Romans 8:31–39 (ESV)
What then shall we say to these things? If God is for us, who can be against us? He who did not spare his own Son but gave him up for us all, how will he not also with him graciously give us all things? Who shall bring any charge against God's elect? It is God who justifies. Who is to condemn? Christ Jesus is the one who died—more than that, who was raised—who is at the right hand of God, who indeed is interceding for us. Who shall separate us from the love of Christ? Shall tribulation, or distress, or persecution, or famine, or nakedness, or danger, or sword? As it is written, “For your sake we are being killed all the day long; we are regarded as sheep to be slaughtered.”
No, in all these things we are more than conquerors through him who loved us. For I am sure that neither death nor life, nor angels nor rulers, nor things present nor things to come, nor powers, nor height nor depth, nor anything else in all creation, will be able to separate us from the love of God in Christ Jesus our Lord.
Romans is rich, but if you’ve been wondering, “Is this going somewhere?” this is where. Everything Paul has been teaching is for a specific purpose—to steel folks for the trials ahead. It’s been fun and interesting, but Christianity isn’t all about fun and interesting; it’s about God’s glory. Paul needs his readers (especially his original readers) to get ready to endure great trials.
The things Paul lists in the first paragraph are the things Christians should expect. Many will be against us. Some will bring any charge against God's elect. Others will condemn us. Something will try to separate us from the love of Christ. It might be tribulation, or distress, or persecution, or famine, or nakedness, or danger, or sword.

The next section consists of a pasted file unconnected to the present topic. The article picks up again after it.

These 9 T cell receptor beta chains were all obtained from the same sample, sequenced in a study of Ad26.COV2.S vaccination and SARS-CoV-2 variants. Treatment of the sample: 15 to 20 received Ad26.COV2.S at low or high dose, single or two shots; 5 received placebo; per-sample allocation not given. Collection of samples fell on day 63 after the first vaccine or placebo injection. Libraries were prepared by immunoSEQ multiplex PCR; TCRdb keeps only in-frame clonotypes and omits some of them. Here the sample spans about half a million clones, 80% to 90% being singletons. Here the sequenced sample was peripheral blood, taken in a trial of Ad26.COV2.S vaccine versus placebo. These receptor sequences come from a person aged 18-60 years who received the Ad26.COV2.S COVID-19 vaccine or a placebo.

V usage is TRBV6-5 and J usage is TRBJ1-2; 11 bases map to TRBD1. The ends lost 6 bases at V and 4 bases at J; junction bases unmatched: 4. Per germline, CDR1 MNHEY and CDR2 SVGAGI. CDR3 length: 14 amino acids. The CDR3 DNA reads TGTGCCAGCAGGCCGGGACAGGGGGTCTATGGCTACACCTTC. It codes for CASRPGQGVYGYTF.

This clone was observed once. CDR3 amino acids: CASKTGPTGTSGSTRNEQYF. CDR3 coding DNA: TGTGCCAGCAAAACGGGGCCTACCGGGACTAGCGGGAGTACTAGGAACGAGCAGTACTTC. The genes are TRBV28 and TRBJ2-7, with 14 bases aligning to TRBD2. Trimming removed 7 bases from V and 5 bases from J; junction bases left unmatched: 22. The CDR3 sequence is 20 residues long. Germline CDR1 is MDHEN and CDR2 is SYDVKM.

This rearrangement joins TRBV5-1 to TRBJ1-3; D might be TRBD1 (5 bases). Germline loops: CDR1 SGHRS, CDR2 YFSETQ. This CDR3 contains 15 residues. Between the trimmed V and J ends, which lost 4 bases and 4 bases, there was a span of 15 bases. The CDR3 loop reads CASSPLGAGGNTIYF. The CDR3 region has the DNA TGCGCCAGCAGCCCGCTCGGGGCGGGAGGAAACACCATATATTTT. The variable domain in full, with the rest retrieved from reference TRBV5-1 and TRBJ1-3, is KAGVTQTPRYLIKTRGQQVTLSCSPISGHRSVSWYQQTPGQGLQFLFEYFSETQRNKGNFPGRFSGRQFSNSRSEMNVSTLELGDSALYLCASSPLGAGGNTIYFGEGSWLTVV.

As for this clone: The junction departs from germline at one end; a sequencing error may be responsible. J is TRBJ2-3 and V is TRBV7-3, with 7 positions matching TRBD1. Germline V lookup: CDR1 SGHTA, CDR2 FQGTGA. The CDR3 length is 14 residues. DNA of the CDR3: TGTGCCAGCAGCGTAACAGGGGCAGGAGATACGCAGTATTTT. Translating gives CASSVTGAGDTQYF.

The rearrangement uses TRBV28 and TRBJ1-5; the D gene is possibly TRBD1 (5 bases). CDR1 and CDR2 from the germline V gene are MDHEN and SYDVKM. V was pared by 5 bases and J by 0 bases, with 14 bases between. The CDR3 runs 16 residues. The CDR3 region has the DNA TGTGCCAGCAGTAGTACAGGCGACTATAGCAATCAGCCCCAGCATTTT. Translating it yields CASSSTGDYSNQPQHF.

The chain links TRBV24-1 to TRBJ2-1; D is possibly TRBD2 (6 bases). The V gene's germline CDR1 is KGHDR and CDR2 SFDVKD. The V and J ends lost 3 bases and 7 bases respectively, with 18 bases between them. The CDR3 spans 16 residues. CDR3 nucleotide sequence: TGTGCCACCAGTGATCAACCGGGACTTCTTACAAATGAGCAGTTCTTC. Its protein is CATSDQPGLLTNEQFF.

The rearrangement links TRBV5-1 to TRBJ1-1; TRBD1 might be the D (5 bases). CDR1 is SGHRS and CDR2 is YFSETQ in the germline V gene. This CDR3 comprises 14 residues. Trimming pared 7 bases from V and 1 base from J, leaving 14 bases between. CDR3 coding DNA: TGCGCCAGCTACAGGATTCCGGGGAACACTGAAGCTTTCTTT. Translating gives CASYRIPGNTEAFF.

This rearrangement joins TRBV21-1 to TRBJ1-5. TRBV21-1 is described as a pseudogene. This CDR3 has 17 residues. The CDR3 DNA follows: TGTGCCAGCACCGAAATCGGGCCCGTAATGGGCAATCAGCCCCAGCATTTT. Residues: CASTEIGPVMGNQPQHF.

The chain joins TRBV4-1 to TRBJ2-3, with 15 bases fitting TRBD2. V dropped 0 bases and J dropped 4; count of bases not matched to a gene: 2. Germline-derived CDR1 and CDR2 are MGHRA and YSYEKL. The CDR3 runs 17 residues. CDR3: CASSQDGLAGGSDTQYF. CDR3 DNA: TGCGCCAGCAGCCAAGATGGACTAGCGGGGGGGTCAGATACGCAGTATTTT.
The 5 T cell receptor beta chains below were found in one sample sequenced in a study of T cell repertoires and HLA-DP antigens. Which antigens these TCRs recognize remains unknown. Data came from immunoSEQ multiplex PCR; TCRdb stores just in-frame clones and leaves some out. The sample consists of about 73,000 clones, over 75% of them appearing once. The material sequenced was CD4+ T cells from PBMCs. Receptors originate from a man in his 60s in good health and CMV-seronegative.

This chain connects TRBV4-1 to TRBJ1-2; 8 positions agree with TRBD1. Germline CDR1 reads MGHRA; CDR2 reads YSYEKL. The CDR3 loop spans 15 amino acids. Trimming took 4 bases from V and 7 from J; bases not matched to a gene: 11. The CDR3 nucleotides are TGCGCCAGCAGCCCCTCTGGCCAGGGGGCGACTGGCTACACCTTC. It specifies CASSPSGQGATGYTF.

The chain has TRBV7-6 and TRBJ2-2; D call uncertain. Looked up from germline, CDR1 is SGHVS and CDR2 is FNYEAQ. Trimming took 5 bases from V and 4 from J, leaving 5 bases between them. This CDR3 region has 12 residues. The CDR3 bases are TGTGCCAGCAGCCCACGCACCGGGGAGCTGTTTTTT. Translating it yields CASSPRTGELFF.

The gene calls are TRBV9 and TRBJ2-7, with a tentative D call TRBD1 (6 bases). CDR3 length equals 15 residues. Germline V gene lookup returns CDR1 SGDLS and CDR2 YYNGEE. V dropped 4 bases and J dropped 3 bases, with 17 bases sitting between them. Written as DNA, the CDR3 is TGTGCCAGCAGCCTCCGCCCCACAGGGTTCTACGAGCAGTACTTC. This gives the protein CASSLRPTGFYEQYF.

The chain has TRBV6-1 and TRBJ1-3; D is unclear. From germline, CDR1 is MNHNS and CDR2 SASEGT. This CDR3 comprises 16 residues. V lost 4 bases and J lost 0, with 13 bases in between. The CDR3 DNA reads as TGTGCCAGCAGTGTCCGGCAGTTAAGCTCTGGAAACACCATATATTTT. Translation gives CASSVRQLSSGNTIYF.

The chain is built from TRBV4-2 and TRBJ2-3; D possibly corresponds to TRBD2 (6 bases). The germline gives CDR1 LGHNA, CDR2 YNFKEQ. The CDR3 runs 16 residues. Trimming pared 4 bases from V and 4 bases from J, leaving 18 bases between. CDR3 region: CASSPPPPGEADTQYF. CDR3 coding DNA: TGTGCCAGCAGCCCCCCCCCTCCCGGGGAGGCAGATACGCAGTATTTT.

For each of these, Paul has a ready answer. God has our backs. He who did not spare his own Son but gave him up for us all, how will he not also with him graciously give us all things?
All the theological understanding in the world isn’t worth a dime if it we don’t use it. Trials and tribulations are no one’s desire but they do give us a chance to use what we’ve learned.
That’s when we experience God having our back (see Romans 5:3–5).
While most of us don’t suffer the kind of persecution most people think of as real persecution, take another look at the list Paul lays out. Many are against us. Some do bring any charge against God's elect. Folks do condemn us.
But, most importantly, plenty of things try to separate us from the love of Christ. The modern things may even be more effective than the in-your-face persecution that the first century Christians had to endure. Their persecution was severe but at least it didn’t masquerade as something else. Anti-Christian messages weren’t hidden inside movies and TV shows. The news wasn’t slanted.
Our persecution yields emotional rather than physical pain, but God has our backs just the same.
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